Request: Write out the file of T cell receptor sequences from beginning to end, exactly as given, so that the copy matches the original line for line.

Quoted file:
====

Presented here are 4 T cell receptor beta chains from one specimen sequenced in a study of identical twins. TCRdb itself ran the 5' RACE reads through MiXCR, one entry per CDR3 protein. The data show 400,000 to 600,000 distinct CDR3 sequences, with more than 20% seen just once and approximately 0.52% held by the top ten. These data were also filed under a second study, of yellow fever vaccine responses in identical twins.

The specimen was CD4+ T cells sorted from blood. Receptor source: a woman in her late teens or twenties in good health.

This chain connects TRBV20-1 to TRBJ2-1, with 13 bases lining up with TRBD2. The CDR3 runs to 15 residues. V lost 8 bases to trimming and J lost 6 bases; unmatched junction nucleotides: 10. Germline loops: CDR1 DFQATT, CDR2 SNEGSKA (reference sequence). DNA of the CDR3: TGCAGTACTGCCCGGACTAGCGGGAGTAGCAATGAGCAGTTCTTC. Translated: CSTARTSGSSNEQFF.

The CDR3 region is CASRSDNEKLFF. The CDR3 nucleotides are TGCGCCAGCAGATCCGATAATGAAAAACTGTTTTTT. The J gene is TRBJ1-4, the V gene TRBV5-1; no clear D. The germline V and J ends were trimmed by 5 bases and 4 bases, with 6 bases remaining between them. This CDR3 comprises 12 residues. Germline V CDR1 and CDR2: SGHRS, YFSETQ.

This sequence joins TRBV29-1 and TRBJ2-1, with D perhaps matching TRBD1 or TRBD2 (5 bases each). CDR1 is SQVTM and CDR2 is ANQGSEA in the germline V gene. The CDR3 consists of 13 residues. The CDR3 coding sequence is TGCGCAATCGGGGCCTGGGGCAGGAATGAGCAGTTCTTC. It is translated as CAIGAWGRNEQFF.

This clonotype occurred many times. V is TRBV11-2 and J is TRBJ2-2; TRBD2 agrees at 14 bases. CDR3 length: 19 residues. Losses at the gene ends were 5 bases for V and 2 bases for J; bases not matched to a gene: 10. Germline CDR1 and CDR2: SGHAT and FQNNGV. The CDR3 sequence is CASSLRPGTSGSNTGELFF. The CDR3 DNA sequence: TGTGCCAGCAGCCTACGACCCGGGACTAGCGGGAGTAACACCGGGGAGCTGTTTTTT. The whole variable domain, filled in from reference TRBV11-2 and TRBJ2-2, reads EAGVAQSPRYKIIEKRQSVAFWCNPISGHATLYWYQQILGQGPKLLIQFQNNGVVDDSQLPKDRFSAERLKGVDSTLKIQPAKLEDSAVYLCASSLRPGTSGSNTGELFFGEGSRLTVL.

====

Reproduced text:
Presented here are 4 T cell receptor beta chains from one specimen sequenced in a study of identical twins. TCRdb itself ran the 5' RACE reads through MiXCR, one entry per CDR3 protein. The data show 400,000 to 600,000 distinct CDR3 sequences, with more than 20% seen just once and approximately 0.52% held by the top ten. These data were also filed under a second study, of yellow fever vaccine responses in identical twins.

The specimen was CD4+ T cells sorted from blood. Receptor source: a woman in her late teens or twenties in good health.

This chain connects TRBV20-1 to TRBJ2-1, with 13 bases lining up with TRBD2. The CDR3 runs to 15 residues. V lost 8 bases to trimming and J lost 6 bases; unmatched junction nucleotides: 10. Germline loops: CDR1 DFQATT, CDR2 SNEGSKA (reference sequence). DNA of the CDR3: TGCAGTACTGCCCGGACTAGCGGGAGTAGCAATGAGCAGTTCTTC. Translated: CSTARTSGSSNEQFF.

The CDR3 region is CASRSDNEKLFF. The CDR3 nucleotides are TGCGCCAGCAGATCCGATAATGAAAAACTGTTTTTT. The J gene is TRBJ1-4, the V gene TRBV5-1; no clear D. The germline V and J ends were trimmed by 5 bases and 4 bases, with 6 bases remaining between them. This CDR3 comprises 12 residues. Germline V CDR1 and CDR2: SGHRS, YFSETQ.

This sequence joins TRBV29-1 and TRBJ2-1, with D perhaps matching TRBD1 or TRBD2 (5 bases each). CDR1 is SQVTM and CDR2 is ANQGSEA in the germline V gene. The CDR3 consists of 13 residues. The CDR3 coding sequence is TGCGCAATCGGGGCCTGGGGCAGGAATGAGCAGTTCTTC. It is translated as CAIGAWGRNEQFF.

This clonotype occurred many times. V is TRBV11-2 and J is TRBJ2-2; TRBD2 agrees at 14 bases. CDR3 length: 19 residues. Losses at the gene ends were 5 bases for V and 2 bases for J; bases not matched to a gene: 10. Germline CDR1 and CDR2: SGHAT and FQNNGV. The CDR3 sequence is CASSLRPGTSGSNTGELFF. The CDR3 DNA sequence: TGTGCCAGCAGCCTACGACCCGGGACTAGCGGGAGTAACACCGGGGAGCTGTTTTTT. The whole variable domain, filled in from reference TRBV11-2 and TRBJ2-2, reads EAGVAQSPRYKIIEKRQSVAFWCNPISGHATLYWYQQILGQGPKLLIQFQNNGVVDDSQLPKDRFSAERLKGVDSTLKIQPAKLEDSAVYLCASSLRPGTSGSNTGELFFGEGSRLTVL.